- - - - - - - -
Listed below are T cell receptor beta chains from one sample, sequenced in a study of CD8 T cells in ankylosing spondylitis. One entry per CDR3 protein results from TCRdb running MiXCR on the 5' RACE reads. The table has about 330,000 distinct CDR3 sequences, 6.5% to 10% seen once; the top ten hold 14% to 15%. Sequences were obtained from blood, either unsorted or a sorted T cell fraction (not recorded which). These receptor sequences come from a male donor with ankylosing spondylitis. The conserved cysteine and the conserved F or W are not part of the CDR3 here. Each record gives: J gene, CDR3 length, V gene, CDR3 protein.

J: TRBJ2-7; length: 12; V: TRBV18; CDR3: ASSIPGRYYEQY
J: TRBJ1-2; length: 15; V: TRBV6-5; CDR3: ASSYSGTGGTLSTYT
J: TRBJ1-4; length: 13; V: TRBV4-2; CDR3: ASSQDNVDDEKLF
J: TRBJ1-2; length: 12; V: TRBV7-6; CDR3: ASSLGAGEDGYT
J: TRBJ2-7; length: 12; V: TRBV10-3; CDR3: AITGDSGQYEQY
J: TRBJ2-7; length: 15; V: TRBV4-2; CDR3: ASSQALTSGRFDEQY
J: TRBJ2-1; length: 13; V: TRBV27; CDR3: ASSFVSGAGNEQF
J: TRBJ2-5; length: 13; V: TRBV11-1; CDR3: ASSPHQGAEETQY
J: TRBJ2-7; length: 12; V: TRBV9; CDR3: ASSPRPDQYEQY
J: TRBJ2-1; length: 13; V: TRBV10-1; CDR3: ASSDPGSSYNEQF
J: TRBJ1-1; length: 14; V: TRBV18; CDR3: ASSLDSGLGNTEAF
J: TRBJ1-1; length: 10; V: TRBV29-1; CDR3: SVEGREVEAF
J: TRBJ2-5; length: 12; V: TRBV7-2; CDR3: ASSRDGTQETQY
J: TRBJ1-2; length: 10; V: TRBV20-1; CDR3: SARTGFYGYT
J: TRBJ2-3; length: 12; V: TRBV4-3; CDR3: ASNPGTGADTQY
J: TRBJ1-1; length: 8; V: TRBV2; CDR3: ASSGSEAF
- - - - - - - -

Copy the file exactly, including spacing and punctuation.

Listed below are T cell receptor beta chains from one sample, sequenced in a study of CD8 T cells in ankylosing spondylitis. One entry per CDR3 protein results from TCRdb running MiXCR on the 5' RACE reads. The table has about 330,000 distinct CDR3 sequences, 6.5% to 10% seen once; the top ten hold 14% to 15%. Sequences were obtained from blood, either unsorted or a sorted T cell fraction (not recorded which). These receptor sequences come from a male donor with ankylosing spondylitis. The conserved cysteine and the conserved F or W are not part of the CDR3 here. Each record gives: J gene, CDR3 length, V gene, CDR3 protein.

J: TRBJ2-7; length: 12; V: TRBV18; CDR3: ASSIPGRYYEQY
J: TRBJ1-2; length: 15; V: TRBV6-5; CDR3: ASSYSGTGGTLSTYT
J: TRBJ1-4; length: 13; V: TRBV4-2; CDR3: ASSQDNVDDEKLF
J: TRBJ1-2; length: 12; V: TRBV7-6; CDR3: ASSLGAGEDGYT
J: TRBJ2-7; length: 12; V: TRBV10-3; CDR3: AITGDSGQYEQY
J: TRBJ2-7; length: 15; V: TRBV4-2; CDR3: ASSQALTSGRFDEQY
J: TRBJ2-1; length: 13; V: TRBV27; CDR3: ASSFVSGAGNEQF
J: TRBJ2-5; length: 13; V: TRBV11-1; CDR3: ASSPHQGAEETQY
J: TRBJ2-7; length: 12; V: TRBV9; CDR3: ASSPRPDQYEQY
J: TRBJ2-1; length: 13; V: TRBV10-1; CDR3: ASSDPGSSYNEQF
J: TRBJ1-1; length: 14; V: TRBV18; CDR3: ASSLDSGLGNTEAF
J: TRBJ1-1; length: 10; V: TRBV29-1; CDR3: SVEGREVEAF
J: TRBJ2-5; length: 12; V: TRBV7-2; CDR3: ASSRDGTQETQY
J: TRBJ1-2; length: 10; V: TRBV20-1; CDR3: SARTGFYGYT
J: TRBJ2-3; length: 12; V: TRBV4-3; CDR3: ASNPGTGADTQY
J: TRBJ1-1; length: 8; V: TRBV2; CDR3: ASSGSEAF